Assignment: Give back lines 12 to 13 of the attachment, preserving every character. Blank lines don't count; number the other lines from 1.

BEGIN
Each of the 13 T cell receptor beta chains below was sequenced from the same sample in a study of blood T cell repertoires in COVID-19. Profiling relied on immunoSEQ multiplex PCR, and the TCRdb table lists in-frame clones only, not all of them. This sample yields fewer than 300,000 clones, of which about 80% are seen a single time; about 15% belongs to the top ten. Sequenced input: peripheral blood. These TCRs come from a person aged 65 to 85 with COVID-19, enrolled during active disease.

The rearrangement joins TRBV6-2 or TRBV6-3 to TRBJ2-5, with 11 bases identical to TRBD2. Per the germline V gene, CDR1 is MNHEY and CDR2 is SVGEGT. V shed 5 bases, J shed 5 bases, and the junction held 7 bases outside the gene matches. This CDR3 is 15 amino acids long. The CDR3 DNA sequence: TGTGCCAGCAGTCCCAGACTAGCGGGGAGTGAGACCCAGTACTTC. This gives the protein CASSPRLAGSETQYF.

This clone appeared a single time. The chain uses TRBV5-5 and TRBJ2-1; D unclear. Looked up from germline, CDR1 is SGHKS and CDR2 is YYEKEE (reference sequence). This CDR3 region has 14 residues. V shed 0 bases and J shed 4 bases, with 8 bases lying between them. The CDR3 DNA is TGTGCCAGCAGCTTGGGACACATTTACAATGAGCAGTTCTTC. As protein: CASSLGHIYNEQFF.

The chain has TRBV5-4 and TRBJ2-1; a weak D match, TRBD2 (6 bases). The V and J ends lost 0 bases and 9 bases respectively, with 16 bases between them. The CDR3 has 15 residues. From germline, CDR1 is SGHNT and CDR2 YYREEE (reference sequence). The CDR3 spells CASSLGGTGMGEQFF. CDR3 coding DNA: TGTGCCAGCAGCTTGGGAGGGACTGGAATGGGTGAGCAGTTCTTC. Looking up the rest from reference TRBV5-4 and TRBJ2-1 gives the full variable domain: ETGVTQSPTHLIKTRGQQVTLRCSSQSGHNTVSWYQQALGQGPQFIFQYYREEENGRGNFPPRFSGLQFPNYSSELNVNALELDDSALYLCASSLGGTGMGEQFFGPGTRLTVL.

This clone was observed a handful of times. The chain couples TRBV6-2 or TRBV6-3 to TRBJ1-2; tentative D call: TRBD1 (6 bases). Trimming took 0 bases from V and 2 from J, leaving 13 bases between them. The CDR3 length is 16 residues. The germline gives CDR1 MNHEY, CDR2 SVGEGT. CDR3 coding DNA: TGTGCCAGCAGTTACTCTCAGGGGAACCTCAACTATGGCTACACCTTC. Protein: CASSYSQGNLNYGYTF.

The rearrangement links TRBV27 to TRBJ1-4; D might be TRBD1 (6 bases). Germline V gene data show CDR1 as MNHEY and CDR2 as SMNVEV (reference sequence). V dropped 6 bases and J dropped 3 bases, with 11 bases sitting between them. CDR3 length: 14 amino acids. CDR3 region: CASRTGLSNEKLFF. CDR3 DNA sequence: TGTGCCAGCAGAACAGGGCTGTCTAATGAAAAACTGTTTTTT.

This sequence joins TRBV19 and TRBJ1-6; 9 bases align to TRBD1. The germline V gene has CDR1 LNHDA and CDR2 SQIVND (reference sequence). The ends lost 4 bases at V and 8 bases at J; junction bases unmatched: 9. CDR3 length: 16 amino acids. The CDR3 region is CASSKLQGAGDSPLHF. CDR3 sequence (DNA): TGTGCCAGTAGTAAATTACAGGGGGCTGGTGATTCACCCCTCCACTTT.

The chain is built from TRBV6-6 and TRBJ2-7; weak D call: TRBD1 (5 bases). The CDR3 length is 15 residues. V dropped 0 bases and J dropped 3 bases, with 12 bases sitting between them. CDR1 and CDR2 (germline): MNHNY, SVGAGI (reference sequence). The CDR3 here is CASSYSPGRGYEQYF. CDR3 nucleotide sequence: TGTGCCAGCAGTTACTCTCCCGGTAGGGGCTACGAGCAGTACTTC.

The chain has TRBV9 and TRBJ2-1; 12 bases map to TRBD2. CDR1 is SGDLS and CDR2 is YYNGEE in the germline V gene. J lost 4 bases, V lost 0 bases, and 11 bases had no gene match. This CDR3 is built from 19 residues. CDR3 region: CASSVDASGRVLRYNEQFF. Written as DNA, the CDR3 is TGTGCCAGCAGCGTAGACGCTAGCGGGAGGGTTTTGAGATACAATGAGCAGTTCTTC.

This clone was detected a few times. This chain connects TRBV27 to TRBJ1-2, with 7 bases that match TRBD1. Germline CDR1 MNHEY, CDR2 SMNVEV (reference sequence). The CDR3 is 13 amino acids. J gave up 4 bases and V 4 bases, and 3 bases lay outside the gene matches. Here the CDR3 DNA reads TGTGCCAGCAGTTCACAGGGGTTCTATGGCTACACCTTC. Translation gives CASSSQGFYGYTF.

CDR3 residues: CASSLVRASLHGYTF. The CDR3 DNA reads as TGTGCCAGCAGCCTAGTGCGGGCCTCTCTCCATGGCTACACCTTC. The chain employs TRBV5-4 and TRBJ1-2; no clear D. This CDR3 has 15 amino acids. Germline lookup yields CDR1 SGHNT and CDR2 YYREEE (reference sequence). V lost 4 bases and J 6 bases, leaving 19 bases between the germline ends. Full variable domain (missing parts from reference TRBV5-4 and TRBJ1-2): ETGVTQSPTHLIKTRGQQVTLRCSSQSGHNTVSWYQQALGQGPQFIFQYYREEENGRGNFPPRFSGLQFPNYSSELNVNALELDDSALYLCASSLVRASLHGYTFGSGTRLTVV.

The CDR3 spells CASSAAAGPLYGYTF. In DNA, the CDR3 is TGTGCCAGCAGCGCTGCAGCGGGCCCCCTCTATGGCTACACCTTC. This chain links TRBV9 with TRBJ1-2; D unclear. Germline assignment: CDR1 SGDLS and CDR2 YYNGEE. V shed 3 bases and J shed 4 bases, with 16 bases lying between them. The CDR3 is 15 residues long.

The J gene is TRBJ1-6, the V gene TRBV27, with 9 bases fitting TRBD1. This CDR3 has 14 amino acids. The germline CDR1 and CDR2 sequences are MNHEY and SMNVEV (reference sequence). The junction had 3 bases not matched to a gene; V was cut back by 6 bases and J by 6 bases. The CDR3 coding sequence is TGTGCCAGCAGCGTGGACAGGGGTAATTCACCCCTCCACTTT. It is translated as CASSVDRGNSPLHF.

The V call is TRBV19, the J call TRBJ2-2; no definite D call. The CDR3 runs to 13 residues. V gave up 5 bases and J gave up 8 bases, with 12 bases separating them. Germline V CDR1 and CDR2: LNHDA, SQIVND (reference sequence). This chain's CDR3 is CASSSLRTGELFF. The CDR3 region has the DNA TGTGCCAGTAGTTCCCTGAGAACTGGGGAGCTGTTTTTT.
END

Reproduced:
The CDR3 spells CASSAAAGPLYGYTF. In DNA, the CDR3 is TGTGCCAGCAGCGCTGCAGCGGGCCCCCTCTATGGCTACACCTTC. This chain links TRBV9 with TRBJ1-2; D unclear. Germline assignment: CDR1 SGDLS and CDR2 YYNGEE. V shed 3 bases and J shed 4 bases, with 16 bases lying between them. The CDR3 is 15 residues long.

The J gene is TRBJ1-6, the V gene TRBV27, with 9 bases fitting TRBD1. This CDR3 has 14 amino acids. The germline CDR1 and CDR2 sequences are MNHEY and SMNVEV (reference sequence). The junction had 3 bases not matched to a gene; V was cut back by 6 bases and J by 6 bases. The CDR3 coding sequence is TGTGCCAGCAGCGTGGACAGGGGTAATTCACCCCTCCACTTT. It is translated as CASSVDRGNSPLHF.